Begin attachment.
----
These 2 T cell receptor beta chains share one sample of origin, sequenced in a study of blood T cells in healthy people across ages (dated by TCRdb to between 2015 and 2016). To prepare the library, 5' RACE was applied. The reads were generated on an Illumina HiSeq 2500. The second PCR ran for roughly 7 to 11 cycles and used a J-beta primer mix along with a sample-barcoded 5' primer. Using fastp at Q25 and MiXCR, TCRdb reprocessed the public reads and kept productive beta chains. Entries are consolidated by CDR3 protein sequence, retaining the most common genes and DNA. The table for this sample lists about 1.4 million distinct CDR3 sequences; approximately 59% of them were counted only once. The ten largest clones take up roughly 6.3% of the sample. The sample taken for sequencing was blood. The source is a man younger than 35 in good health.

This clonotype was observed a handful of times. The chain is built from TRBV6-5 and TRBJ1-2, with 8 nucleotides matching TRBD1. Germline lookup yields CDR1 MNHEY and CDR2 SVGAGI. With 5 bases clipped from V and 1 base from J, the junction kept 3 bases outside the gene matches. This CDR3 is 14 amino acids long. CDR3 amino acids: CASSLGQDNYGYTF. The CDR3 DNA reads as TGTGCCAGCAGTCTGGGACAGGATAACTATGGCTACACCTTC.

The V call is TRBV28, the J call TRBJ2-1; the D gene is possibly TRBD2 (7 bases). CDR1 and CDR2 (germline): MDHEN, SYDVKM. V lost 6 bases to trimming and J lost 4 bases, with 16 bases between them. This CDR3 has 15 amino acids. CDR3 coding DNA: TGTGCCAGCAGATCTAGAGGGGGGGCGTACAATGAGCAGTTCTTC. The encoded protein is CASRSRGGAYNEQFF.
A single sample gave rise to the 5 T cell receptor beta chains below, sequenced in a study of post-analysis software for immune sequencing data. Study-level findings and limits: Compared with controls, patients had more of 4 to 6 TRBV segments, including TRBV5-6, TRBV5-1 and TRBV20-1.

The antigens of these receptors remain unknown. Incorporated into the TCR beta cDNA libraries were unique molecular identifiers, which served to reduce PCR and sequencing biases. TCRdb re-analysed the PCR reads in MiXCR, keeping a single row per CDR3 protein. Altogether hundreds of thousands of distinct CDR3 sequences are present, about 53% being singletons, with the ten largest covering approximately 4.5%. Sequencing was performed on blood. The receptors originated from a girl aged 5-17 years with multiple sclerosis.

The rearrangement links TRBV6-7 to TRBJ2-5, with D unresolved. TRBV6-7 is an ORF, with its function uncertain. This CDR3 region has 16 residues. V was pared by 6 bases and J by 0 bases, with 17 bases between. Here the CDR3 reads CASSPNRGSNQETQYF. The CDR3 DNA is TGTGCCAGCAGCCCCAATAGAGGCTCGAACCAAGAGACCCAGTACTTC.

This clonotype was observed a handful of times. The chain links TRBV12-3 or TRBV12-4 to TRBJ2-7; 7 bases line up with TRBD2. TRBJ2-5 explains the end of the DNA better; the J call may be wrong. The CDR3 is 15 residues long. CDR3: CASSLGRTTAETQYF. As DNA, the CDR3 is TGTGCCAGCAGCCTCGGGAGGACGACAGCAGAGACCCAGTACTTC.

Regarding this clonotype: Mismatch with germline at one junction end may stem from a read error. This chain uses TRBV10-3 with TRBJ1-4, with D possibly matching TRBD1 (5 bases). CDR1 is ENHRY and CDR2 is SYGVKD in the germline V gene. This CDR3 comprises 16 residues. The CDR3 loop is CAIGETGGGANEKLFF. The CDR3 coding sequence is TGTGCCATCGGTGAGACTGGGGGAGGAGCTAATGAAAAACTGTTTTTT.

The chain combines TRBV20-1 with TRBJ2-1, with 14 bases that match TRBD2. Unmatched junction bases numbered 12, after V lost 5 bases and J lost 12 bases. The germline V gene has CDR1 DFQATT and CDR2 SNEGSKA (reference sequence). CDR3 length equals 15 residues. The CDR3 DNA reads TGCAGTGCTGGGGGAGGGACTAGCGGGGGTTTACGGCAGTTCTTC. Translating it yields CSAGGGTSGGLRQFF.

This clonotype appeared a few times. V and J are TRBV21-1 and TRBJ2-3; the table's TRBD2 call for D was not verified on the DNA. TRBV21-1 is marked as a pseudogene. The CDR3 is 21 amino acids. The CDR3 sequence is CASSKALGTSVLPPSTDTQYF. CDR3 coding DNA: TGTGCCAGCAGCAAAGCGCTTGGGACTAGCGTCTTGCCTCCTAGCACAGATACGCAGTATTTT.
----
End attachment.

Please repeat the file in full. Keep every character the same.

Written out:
These 2 T cell receptor beta chains share one sample of origin, sequenced in a study of blood T cells in healthy people across ages (dated by TCRdb to between 2015 and 2016). To prepare the library, 5' RACE was applied. The reads were generated on an Illumina HiSeq 2500. The second PCR ran for roughly 7 to 11 cycles and used a J-beta primer mix along with a sample-barcoded 5' primer. Using fastp at Q25 and MiXCR, TCRdb reprocessed the public reads and kept productive beta chains. Entries are consolidated by CDR3 protein sequence, retaining the most common genes and DNA. The table for this sample lists about 1.4 million distinct CDR3 sequences; approximately 59% of them were counted only once. The ten largest clones take up roughly 6.3% of the sample. The sample taken for sequencing was blood. The source is a man younger than 35 in good health.

This clonotype was observed a handful of times. The chain is built from TRBV6-5 and TRBJ1-2, with 8 nucleotides matching TRBD1. Germline lookup yields CDR1 MNHEY and CDR2 SVGAGI. With 5 bases clipped from V and 1 base from J, the junction kept 3 bases outside the gene matches. This CDR3 is 14 amino acids long. CDR3 amino acids: CASSLGQDNYGYTF. The CDR3 DNA reads as TGTGCCAGCAGTCTGGGACAGGATAACTATGGCTACACCTTC.

The V call is TRBV28, the J call TRBJ2-1; the D gene is possibly TRBD2 (7 bases). CDR1 and CDR2 (germline): MDHEN, SYDVKM. V lost 6 bases to trimming and J lost 4 bases, with 16 bases between them. This CDR3 has 15 amino acids. CDR3 coding DNA: TGTGCCAGCAGATCTAGAGGGGGGGCGTACAATGAGCAGTTCTTC. The encoded protein is CASRSRGGAYNEQFF.
A single sample gave rise to the 5 T cell receptor beta chains below, sequenced in a study of post-analysis software for immune sequencing data. Study-level findings and limits: Compared with controls, patients had more of 4 to 6 TRBV segments, including TRBV5-6, TRBV5-1 and TRBV20-1.

The antigens of these receptors remain unknown. Incorporated into the TCR beta cDNA libraries were unique molecular identifiers, which served to reduce PCR and sequencing biases. TCRdb re-analysed the PCR reads in MiXCR, keeping a single row per CDR3 protein. Altogether hundreds of thousands of distinct CDR3 sequences are present, about 53% being singletons, with the ten largest covering approximately 4.5%. Sequencing was performed on blood. The receptors originated from a girl aged 5-17 years with multiple sclerosis.

The rearrangement links TRBV6-7 to TRBJ2-5, with D unresolved. TRBV6-7 is an ORF, with its function uncertain. This CDR3 region has 16 residues. V was pared by 6 bases and J by 0 bases, with 17 bases between. Here the CDR3 reads CASSPNRGSNQETQYF. The CDR3 DNA is TGTGCCAGCAGCCCCAATAGAGGCTCGAACCAAGAGACCCAGTACTTC.

This clonotype was observed a handful of times. The chain links TRBV12-3 or TRBV12-4 to TRBJ2-7; 7 bases line up with TRBD2. TRBJ2-5 explains the end of the DNA better; the J call may be wrong. The CDR3 is 15 residues long. CDR3: CASSLGRTTAETQYF. As DNA, the CDR3 is TGTGCCAGCAGCCTCGGGAGGACGACAGCAGAGACCCAGTACTTC.

Regarding this clonotype: Mismatch with germline at one junction end may stem from a read error. This chain uses TRBV10-3 with TRBJ1-4, with D possibly matching TRBD1 (5 bases). CDR1 is ENHRY and CDR2 is SYGVKD in the germline V gene. This CDR3 comprises 16 residues. The CDR3 loop is CAIGETGGGANEKLFF. The CDR3 coding sequence is TGTGCCATCGGTGAGACTGGGGGAGGAGCTAATGAAAAACTGTTTTTT.

The chain combines TRBV20-1 with TRBJ2-1, with 14 bases that match TRBD2. Unmatched junction bases numbered 12, after V lost 5 bases and J lost 12 bases. The germline V gene has CDR1 DFQATT and CDR2 SNEGSKA (reference sequence). CDR3 length equals 15 residues. The CDR3 DNA reads TGCAGTGCTGGGGGAGGGACTAGCGGGGGTTTACGGCAGTTCTTC. Translating it yields CSAGGGTSGGLRQFF.

This clonotype appeared a few times. V and J are TRBV21-1 and TRBJ2-3; the table's TRBD2 call for D was not verified on the DNA. TRBV21-1 is marked as a pseudogene. The CDR3 is 21 amino acids. The CDR3 sequence is CASSKALGTSVLPPSTDTQYF. CDR3 coding DNA: TGTGCCAGCAGCAAAGCGCTTGGGACTAGCGTCTTGCCTCCTAGCACAGATACGCAGTATTTT.